What I’ve learned from having a coaches for two years has been invaluable. Both of these ladies, Coach Laura and Coach Jen, got me through injuries and helped me achieve goals I never thought possible. I’m shocked that I have taken my body to such amazing places. A top 5 list of lessons I’ve learned:
1. Do your research and then trust your coach. This seems like a no-brainer but for some of us it is hard to put our training cycle in someone else’s hands. But if you’ve done your research, you should know what approach your coach will take to training, their style, how they have trained other clients (when interviewing coaches ask to speak to one of their other athletes), the success stories they have achieved, etc. Trust that your instinct on choosing a coach is solid and if it isn’t feeling right, express your concerns and ask to make adjustments. A good coach is wants a happy (and hardworking) athlete. Don’t be afraid to push back on something but also hear them out, if you’ve done your research, you have already chosen a solid coach who has experience and knowledge. Once you’re in the throes of a plan follow it, provide honest feedback, upload your data and TRUST that your coach knows what she/he is doing. Even if that means cutting back/adding volume outside of your normal comfort zone, this is the whole point of having coach--getting you to realize your potential and pushing you beyond your comfort zones.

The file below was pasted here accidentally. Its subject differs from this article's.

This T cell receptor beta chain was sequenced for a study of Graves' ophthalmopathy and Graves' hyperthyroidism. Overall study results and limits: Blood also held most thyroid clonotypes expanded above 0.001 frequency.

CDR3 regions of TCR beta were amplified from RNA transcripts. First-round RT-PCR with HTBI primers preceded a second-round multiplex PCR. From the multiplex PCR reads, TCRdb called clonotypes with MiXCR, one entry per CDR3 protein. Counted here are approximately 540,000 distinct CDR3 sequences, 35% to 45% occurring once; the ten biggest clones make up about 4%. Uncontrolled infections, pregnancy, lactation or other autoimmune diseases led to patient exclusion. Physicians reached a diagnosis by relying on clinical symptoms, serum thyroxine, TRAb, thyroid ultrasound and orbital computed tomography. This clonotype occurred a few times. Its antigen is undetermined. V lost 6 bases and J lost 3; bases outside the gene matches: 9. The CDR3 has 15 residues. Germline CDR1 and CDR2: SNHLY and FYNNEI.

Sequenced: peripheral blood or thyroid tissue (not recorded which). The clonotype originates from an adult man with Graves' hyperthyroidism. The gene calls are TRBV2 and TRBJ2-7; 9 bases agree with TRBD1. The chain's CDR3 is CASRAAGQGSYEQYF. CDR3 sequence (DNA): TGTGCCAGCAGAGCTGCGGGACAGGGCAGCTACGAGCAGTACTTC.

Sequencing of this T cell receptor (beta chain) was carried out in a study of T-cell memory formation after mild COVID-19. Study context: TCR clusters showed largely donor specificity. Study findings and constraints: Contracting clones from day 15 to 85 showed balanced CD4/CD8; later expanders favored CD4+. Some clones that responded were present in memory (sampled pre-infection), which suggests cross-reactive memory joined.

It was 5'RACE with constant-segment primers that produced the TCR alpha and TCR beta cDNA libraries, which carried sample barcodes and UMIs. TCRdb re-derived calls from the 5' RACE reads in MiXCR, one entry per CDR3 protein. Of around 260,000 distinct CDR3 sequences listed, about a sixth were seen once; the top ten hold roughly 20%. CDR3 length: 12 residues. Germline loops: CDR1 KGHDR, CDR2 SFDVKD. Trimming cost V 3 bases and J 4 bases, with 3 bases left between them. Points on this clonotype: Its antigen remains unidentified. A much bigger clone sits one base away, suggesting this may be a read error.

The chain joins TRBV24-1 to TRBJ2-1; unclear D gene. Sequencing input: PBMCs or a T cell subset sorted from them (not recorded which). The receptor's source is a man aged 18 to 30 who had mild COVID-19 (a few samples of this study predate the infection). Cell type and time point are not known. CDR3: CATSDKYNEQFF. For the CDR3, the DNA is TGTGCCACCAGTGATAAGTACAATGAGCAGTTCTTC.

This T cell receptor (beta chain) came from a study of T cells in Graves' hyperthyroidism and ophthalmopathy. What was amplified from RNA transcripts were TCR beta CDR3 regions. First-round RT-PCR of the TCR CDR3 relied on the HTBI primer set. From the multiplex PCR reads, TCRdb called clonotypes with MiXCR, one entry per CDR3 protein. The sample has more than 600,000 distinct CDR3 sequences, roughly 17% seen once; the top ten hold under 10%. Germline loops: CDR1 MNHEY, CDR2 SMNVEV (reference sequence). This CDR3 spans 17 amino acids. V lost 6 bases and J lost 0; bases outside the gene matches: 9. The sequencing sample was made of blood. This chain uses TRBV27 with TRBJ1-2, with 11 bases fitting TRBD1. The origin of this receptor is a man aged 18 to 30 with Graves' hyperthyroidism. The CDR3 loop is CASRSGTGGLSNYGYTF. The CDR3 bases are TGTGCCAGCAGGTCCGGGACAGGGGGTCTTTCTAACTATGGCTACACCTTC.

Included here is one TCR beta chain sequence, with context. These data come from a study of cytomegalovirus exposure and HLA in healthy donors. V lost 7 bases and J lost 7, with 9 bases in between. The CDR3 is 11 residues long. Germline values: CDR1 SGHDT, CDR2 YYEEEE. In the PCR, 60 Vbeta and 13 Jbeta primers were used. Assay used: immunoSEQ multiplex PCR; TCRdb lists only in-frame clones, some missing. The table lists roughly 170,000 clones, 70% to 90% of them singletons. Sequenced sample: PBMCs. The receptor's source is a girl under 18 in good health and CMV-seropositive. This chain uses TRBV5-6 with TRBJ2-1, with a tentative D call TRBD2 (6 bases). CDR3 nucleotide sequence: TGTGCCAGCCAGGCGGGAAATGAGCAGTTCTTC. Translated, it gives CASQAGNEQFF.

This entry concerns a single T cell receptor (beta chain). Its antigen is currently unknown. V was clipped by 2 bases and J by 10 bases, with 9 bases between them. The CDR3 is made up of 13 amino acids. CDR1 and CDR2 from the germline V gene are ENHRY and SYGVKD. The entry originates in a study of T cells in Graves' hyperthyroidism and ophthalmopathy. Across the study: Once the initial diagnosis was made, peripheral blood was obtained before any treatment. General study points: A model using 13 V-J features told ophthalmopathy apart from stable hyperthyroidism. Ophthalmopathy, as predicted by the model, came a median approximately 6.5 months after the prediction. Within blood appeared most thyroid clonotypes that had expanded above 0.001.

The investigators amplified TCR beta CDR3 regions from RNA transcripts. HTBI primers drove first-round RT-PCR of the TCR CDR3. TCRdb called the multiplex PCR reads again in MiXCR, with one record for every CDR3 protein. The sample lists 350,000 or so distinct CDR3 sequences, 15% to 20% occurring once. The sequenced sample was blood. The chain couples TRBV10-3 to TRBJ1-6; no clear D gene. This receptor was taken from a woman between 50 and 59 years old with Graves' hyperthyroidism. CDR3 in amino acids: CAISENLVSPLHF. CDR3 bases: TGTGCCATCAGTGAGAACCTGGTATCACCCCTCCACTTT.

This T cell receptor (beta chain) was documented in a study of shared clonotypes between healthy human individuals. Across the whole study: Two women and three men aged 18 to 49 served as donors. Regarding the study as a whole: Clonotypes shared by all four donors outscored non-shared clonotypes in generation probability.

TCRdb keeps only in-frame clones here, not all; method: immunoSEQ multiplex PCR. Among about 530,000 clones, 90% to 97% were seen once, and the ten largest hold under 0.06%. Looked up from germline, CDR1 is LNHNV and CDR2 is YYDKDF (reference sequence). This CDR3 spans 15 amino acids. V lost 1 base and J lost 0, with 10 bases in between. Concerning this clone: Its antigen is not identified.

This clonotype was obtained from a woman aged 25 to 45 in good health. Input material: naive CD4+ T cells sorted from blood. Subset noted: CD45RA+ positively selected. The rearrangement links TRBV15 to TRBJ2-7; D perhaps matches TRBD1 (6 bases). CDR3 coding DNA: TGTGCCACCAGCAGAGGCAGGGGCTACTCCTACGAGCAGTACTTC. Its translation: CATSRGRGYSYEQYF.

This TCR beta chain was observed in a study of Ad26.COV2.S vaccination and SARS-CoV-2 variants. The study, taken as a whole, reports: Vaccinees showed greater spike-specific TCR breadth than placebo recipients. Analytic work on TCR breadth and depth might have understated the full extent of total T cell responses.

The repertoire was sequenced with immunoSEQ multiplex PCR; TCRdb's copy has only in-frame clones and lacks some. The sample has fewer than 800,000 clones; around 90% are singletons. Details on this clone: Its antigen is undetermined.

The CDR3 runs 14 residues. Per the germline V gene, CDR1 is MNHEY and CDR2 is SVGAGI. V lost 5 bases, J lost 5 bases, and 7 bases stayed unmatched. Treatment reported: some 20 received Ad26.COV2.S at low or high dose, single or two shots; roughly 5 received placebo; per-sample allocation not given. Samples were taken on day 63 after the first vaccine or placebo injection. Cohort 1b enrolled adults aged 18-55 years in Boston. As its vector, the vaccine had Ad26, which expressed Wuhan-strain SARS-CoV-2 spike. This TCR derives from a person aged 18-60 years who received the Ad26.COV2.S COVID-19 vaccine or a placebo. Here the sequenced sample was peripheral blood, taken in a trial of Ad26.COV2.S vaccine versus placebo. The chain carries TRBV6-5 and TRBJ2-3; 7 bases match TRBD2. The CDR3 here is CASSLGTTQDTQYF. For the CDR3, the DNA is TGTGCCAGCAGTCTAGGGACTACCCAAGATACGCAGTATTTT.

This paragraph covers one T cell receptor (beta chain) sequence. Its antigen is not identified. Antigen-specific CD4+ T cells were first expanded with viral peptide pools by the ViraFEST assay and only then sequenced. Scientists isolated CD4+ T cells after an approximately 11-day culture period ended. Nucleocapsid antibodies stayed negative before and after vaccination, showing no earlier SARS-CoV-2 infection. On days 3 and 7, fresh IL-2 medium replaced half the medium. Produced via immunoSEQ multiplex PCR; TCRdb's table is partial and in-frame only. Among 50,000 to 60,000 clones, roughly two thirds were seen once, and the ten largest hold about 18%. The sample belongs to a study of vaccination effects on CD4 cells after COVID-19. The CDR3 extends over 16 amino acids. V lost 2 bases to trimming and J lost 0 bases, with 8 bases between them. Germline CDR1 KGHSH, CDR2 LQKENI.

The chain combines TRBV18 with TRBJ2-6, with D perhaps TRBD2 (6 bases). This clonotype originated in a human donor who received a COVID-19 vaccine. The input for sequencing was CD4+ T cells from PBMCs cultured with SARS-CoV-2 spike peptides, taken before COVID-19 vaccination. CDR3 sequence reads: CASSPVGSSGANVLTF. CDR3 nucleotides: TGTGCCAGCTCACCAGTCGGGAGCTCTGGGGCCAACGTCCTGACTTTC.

2. It is okay to “fail.” Part of what I’m learning about having a coach is that some training sessions are designed to be really really really hard to execute and that’s part of the grand plan. What I mean by “fail” isn’t so much that you don’t achieve a goal, more that, a workout was so hard you were forced to make adjustments along the way, learning where you still need more work and where you were just hovering not getting faster/stronger/tougher. I've had a few workouts this year where I really tried to hit X pace for X time/distance and got close but didn't quite make it. Each of these have been learning experiences. Learn and move on.
3. Don’t stress over the data, this is why you have a coach. I used to analyze my splits like crazy, now, I review them sure and gain some insight from them BUT this is why I have a coach. It is their job to review your data and make adjustments going forward and to point out areas to work on.
4. Communication is key. This goes hand-in-hand with trusting your coach and #5 (below) but communication is key. You can't expect your coach to help you progress if you are not communicating your progress or what is going on. If your shoulder is acting up, you should tell your coach so they don't schedule a 4k swim workout. Communication doesn't pertain to just injuries either. Communicate on life...if you have a big work or personal trip coming up, let your coach know and they can work with your schedule. If you have a big stressful event coming up, also important to note, as your body doesn't know the difference between physical and emotional stress. Also, if a workout was hard/easy/moderate/etc communicate it.
And, probably the most important...
5. Be honest. Be honest with your coach and with yourself. If you aren’t honest, you’re not likely to make improvements. You and your coach learn from honest feedback.